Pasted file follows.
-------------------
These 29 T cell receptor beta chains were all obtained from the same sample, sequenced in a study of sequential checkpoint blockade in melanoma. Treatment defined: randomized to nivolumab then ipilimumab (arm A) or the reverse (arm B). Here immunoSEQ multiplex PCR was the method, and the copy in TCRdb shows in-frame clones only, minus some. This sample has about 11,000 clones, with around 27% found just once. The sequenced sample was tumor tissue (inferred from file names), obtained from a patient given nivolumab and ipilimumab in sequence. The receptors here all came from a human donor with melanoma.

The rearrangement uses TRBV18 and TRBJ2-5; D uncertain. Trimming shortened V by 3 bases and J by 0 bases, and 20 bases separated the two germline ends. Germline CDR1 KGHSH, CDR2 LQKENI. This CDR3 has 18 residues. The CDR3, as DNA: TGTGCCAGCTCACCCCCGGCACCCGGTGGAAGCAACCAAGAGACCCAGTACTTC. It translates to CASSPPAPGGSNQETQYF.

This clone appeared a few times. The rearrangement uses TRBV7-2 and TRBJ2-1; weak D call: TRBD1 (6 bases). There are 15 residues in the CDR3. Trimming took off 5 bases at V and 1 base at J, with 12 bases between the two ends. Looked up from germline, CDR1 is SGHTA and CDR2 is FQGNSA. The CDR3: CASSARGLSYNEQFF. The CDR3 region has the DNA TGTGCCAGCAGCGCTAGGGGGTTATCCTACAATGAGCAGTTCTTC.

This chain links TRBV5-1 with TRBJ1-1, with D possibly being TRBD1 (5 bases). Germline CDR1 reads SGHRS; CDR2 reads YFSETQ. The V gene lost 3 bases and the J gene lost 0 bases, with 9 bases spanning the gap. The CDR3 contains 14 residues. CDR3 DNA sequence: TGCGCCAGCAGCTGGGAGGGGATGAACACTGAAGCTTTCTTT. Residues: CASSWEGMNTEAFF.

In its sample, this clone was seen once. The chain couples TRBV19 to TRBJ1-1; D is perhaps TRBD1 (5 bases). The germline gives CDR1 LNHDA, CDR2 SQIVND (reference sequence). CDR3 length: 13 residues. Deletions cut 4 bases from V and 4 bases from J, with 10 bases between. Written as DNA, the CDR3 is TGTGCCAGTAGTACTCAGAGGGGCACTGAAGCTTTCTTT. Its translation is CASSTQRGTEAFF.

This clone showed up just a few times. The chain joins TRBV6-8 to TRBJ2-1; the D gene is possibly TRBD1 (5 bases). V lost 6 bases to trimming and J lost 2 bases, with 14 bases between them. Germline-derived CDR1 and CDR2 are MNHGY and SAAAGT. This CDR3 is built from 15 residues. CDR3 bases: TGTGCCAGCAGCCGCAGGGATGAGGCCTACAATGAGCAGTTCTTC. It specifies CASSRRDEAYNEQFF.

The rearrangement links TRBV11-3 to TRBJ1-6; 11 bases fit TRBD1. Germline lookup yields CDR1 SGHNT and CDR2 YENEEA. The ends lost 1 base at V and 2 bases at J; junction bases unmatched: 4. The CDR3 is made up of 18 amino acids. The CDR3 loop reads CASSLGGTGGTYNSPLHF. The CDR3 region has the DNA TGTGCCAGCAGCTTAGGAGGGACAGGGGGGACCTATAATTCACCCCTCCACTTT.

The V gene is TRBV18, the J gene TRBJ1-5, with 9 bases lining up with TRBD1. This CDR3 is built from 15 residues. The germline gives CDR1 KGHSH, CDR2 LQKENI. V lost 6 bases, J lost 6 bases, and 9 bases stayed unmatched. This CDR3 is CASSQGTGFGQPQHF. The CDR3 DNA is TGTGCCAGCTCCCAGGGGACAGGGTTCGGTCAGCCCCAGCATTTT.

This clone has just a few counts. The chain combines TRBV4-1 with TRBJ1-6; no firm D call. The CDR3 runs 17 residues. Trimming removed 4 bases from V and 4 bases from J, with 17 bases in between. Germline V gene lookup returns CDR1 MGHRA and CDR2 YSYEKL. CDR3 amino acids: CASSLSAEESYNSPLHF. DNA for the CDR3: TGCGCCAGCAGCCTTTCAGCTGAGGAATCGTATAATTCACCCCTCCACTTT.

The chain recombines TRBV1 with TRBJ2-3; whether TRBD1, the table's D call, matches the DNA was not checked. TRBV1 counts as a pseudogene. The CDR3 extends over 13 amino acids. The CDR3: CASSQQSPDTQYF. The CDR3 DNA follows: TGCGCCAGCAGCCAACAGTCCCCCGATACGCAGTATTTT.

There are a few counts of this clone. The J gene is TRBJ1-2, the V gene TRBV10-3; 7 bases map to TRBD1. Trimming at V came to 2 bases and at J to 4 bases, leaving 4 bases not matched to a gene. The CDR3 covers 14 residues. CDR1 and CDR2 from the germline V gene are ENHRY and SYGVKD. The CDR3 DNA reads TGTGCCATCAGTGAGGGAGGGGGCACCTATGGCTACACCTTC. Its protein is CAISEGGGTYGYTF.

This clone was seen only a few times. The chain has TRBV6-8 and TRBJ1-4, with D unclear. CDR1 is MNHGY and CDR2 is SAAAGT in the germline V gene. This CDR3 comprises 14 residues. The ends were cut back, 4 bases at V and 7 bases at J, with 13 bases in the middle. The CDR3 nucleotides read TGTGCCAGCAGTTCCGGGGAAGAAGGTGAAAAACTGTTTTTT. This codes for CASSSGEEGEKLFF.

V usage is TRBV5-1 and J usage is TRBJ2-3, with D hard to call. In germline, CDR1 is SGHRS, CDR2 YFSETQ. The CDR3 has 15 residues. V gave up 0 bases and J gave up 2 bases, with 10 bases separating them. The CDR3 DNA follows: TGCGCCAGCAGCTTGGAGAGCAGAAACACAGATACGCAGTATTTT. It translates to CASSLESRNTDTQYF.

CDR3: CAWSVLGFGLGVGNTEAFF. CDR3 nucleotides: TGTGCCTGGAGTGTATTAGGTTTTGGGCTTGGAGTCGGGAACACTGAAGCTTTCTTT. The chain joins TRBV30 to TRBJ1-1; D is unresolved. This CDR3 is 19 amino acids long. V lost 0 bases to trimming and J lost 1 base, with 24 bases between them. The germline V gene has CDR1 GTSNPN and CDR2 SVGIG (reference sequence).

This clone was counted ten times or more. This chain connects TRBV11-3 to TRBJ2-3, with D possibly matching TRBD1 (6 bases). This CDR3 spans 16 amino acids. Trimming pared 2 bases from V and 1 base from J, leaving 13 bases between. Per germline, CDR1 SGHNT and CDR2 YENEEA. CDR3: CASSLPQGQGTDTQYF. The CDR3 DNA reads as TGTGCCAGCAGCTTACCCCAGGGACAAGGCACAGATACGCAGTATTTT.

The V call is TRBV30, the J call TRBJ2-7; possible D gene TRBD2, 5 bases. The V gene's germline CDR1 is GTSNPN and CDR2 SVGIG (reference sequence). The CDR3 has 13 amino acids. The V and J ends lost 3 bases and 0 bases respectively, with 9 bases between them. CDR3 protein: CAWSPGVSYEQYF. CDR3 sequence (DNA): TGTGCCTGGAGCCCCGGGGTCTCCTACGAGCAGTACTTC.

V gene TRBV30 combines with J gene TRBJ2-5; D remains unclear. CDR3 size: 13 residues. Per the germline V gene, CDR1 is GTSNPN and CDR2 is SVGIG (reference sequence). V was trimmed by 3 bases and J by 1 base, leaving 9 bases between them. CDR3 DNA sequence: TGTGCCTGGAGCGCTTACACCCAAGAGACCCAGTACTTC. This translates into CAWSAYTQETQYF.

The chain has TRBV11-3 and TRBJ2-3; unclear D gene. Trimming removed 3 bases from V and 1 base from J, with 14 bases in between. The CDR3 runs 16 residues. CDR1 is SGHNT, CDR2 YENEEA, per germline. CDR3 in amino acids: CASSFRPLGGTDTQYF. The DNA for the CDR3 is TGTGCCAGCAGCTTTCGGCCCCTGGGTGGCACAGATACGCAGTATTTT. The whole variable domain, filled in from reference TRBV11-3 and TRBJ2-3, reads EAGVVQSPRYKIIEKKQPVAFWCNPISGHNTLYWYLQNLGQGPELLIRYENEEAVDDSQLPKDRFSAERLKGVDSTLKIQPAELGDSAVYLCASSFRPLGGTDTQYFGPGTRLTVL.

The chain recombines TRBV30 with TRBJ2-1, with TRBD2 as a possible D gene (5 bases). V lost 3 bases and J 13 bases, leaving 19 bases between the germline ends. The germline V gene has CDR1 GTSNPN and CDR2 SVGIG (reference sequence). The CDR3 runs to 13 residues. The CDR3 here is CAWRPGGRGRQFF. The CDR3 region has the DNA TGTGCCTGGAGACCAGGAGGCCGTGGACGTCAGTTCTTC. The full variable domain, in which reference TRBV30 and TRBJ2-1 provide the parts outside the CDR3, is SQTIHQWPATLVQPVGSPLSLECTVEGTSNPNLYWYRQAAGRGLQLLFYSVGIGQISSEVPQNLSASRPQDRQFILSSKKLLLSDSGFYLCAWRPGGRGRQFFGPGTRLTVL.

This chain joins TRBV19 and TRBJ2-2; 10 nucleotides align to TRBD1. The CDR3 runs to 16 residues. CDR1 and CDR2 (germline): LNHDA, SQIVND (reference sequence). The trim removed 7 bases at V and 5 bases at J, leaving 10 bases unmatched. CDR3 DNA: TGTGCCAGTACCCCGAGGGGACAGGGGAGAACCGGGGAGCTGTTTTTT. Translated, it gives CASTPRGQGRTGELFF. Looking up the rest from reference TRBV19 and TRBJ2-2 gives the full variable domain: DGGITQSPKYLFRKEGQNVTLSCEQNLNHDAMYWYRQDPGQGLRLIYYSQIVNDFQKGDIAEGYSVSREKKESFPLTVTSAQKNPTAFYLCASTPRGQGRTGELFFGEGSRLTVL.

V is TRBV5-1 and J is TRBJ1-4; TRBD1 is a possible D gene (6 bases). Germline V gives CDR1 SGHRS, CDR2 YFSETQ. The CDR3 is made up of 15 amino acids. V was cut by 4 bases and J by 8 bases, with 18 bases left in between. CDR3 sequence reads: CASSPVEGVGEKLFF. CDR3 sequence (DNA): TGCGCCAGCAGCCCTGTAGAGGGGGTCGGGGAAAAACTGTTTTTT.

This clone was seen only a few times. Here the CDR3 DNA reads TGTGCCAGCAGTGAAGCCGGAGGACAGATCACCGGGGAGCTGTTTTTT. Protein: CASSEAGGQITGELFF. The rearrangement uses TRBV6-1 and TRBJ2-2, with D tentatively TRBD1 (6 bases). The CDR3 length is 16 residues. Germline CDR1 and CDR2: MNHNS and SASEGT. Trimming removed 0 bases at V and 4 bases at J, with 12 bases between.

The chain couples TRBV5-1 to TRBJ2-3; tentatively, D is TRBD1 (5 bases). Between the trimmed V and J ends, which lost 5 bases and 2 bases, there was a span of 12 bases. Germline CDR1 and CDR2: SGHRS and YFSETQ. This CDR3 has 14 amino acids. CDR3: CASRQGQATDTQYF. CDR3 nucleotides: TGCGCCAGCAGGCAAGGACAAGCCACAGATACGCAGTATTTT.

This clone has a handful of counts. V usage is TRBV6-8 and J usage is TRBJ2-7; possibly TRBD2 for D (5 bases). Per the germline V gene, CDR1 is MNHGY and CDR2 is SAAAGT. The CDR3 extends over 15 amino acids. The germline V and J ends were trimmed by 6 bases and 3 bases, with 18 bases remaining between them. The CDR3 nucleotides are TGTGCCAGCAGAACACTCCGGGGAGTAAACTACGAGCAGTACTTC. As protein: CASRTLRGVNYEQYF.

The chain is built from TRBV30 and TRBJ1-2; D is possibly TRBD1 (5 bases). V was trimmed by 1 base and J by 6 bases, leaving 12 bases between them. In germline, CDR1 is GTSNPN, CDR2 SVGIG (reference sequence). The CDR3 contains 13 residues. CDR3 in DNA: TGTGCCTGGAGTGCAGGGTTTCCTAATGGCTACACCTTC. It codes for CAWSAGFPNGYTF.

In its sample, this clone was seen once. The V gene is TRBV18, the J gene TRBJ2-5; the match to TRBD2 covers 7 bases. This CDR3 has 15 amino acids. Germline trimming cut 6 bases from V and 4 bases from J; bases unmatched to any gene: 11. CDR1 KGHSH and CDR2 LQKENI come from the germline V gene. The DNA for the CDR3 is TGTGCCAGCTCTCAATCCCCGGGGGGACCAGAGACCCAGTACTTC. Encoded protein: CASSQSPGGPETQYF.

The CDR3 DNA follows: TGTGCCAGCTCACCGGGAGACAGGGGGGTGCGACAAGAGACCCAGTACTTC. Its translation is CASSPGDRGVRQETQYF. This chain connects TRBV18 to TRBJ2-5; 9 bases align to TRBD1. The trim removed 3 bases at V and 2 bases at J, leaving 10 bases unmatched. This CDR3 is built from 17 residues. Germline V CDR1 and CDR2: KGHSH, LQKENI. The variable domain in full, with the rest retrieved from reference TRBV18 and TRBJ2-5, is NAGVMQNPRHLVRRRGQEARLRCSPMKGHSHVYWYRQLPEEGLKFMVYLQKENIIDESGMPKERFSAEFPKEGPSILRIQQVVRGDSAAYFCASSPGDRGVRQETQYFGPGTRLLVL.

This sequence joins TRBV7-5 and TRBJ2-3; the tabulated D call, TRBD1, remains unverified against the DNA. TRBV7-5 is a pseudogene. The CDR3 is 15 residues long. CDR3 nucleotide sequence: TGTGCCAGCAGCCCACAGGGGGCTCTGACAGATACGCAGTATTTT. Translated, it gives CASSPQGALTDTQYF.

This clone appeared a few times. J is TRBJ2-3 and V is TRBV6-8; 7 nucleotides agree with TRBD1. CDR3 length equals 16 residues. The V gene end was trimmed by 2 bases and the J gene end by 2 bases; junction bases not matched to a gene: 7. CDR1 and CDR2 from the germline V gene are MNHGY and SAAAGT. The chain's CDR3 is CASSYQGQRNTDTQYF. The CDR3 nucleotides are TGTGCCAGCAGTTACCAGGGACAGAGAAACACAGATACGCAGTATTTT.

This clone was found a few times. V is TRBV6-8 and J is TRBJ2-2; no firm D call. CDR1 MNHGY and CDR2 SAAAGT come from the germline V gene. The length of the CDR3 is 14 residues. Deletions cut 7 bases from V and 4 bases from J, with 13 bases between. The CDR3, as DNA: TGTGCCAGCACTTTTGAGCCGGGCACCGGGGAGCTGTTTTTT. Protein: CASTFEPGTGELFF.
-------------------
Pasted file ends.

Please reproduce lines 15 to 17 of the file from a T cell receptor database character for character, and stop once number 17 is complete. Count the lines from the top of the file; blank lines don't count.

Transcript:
This clone was counted ten times or more. This chain connects TRBV11-3 to TRBJ2-3, with D possibly matching TRBD1 (6 bases). This CDR3 spans 16 amino acids. Trimming pared 2 bases from V and 1 base from J, leaving 13 bases between. Per germline, CDR1 SGHNT and CDR2 YENEEA. CDR3: CASSLPQGQGTDTQYF. The CDR3 DNA reads as TGTGCCAGCAGCTTACCCCAGGGACAAGGCACAGATACGCAGTATTTT.

The V call is TRBV30, the J call TRBJ2-7; possible D gene TRBD2, 5 bases. The V gene's germline CDR1 is GTSNPN and CDR2 SVGIG (reference sequence). The CDR3 has 13 amino acids. The V and J ends lost 3 bases and 0 bases respectively, with 9 bases between them. CDR3 protein: CAWSPGVSYEQYF. CDR3 sequence (DNA): TGTGCCTGGAGCCCCGGGGTCTCCTACGAGCAGTACTTC.

V gene TRBV30 combines with J gene TRBJ2-5; D remains unclear. CDR3 size: 13 residues. Per the germline V gene, CDR1 is GTSNPN and CDR2 is SVGIG (reference sequence). V was trimmed by 3 bases and J by 1 base, leaving 9 bases between them. CDR3 DNA sequence: TGTGCCTGGAGCGCTTACACCCAAGAGACCCAGTACTTC. This translates into CAWSAYTQETQYF.